|Figure 2: The limbal dermoid in the left eye and the skin tag seen in the left cheek respecting the vertical meridian|
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Antenatal and birth history were uneventful. There was no history of trauma to the head or exposure to teratogenic agents. There was no history of breathlessness, bulging precordium, cyanosis, or repeated episodes of pneumonia to suggest any congenital heart disease. There was no cleft lip and palate, macrostomia, micrognathia, webbing of the neck, short neck, or any deformity in the sternocleidomastoid. There was no family history of similar symptoms or manifestations. Patient was immunized as per the age.
The patient was clinically diagnosed as a case of Goldenhar syndrome in view of it being a multisystem disease; the patient was referred to orthopedics, cardiology, and dental departments.
There were no vertebral anomalies in orthopedic evaluation, echocardiography was normal but advised followed up, and dental opinion suggested mandibular hypoplasia to be followed up later for malocclusion. Patient's parents were explained about the syndrome and advised regular follow-up.
| Discussion|| |
Goldenhar syndrome is a rare syndrome, characterized by a triad of accessory tragi, mandibular hypoplasia, and ocular dermoids, all of which were present in our patient. It has an unclear etiology and is believed to occur sporadically, whereas, in some cases, positive family histories have been reported that suggested autosomal inheritance. Some researchers have suggested a multifactorial mode of inheritance due to interaction of multiple genes in combination with environmental factors. Abnormal vascularity of embryo and disorganized mesodermal migration can lead to defective formation of brachial arches and vertebral system producing ill effects on neural crest cell formations, which are essential for the formation of pharyngeal arches. 
The hallmark of Goldenhar syndrome includes the characteristic combination of external ear anomalies and ipsilateral facial underdevelopment which was easily evident in our patient. It is unilateral in 85% cases, with the right side more commonly affected than the left.  In our case, unilateral facial involvement of the left side was seen.
Systemic involvement in Goldenhar syndrome can vary from cardiovascular anomalies such as tetralogy of Fallot and ventricular septal defect, cleft lip and cleft palate, macrostomia, micrognathia, webbing of the neck, a short neck, and tracheoesophageal fistulas. Although the diagnosis is primarily clinical, radiologic investigations help to support the clinical diagnosis. Prenatal diagnosis is possible with ultrasound. Because no specific genes have been linked to this syndrome, prenatal DNA based testing cannot be used. The differential diagnosis includes other syndromes such as Treacher Collins syndrome More Details, which is frequently bilateral and has specific mutation for diagnosis, and other extremely rare syndromes such as Nager syndrome More Details and Townes-Brocks syndrome. Treatment of disease varies with age and according to systemic manifestations. In patients with mandibular and maxillary hypoplasia, reconstruction can be performed. Plastic surgery can correct structural anomalies of the eyes and ears. Surgery for cleft lip and palate can also be done.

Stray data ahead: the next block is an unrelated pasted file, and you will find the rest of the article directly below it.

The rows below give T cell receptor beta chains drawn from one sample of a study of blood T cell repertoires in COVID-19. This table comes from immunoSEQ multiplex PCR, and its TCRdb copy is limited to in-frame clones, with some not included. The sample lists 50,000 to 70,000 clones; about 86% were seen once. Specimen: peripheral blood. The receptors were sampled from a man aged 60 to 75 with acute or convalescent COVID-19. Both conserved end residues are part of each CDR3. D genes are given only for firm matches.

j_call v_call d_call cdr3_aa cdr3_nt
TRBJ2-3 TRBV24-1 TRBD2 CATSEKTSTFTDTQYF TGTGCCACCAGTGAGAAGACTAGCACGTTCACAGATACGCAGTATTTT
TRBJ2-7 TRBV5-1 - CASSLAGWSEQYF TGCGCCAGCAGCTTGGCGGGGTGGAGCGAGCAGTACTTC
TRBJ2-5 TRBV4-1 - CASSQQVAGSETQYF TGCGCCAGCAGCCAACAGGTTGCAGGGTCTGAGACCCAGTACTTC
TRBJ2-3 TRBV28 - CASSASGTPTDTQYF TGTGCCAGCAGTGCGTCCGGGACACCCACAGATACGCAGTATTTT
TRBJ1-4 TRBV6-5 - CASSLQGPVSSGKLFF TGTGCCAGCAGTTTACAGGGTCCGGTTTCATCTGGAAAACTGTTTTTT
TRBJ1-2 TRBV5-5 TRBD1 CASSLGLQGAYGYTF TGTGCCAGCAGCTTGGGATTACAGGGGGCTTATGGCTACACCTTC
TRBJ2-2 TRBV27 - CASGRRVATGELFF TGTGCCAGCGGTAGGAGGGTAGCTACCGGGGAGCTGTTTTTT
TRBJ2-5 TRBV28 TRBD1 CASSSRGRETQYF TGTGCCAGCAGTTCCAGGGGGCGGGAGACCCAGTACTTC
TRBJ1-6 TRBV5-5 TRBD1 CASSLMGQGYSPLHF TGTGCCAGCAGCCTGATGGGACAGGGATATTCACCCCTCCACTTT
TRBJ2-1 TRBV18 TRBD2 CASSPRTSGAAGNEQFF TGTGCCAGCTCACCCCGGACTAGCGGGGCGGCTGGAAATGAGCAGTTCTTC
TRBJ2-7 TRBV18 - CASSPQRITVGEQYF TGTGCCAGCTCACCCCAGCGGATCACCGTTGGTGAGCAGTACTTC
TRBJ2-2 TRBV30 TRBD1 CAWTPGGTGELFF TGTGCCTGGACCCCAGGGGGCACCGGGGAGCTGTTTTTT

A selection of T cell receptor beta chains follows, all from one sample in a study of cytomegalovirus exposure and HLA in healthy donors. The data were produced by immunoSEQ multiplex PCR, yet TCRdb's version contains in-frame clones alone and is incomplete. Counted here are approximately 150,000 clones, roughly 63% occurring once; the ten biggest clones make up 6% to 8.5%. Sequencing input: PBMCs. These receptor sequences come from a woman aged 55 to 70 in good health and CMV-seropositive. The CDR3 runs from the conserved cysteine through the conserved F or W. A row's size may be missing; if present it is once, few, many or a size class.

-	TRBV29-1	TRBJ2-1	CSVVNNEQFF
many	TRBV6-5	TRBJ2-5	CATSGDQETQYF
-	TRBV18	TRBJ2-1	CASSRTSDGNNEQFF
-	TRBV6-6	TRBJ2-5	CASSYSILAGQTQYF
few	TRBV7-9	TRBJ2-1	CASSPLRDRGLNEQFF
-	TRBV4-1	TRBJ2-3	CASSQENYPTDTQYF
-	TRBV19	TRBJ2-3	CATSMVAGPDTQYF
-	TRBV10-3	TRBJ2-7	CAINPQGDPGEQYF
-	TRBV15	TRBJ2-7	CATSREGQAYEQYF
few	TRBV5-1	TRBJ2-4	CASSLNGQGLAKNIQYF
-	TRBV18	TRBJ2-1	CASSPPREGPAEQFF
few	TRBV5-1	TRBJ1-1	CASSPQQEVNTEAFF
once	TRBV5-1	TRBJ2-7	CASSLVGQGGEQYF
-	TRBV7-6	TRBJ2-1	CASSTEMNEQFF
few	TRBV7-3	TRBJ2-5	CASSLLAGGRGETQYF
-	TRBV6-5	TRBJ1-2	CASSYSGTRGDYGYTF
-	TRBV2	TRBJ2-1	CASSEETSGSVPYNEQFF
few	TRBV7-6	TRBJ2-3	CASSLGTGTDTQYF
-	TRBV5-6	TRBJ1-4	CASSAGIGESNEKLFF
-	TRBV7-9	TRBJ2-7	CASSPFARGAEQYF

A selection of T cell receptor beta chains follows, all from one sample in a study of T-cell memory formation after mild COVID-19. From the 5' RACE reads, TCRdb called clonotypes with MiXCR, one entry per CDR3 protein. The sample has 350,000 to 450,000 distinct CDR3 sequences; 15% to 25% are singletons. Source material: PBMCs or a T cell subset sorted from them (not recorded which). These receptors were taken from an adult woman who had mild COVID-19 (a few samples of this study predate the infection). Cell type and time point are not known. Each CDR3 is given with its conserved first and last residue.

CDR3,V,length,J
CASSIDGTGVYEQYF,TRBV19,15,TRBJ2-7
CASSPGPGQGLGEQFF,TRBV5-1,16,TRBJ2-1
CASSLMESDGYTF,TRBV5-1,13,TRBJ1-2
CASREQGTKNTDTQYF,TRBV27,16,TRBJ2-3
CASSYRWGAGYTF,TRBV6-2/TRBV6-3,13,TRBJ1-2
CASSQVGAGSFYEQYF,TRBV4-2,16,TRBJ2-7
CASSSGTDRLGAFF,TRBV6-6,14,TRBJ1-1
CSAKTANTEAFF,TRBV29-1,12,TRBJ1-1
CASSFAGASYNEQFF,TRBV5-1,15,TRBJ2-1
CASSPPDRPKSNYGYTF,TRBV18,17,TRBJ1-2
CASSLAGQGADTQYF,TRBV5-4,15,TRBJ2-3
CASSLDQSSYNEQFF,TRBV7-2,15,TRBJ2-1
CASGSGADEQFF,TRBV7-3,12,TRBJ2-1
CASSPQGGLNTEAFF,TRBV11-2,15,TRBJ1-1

| Conclusion|| |
Goldenhar syndrome is a constellation of multisystem manifestations, and hence its management is multidisciplinary. This case is being reported to sensitize its rare occurrence and varied manifestations, along with the literature. It is only with further follow-up that the prognosis can be determined, as systemic involvement leads to a guarded prognosis. The importance of early diagnosis and follow-up with timely interventions for a better outcome cannot be overemphasized.
Declaration of patient consent
The authors certify that they have obtained all appropriate patient consent forms. In the form the patient(s) has/have given his/her/their consent for his/her/their images and other clinical information to be reported in the journal. The patients understand that their names and initials will not be published and due efforts will be made to conceal their identity, but anonymity cannot be guaranteed.
Financial support and sponsorship
Conflicts of interest
There are no conflicts of interest.
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[Figure 1], [Figure 2]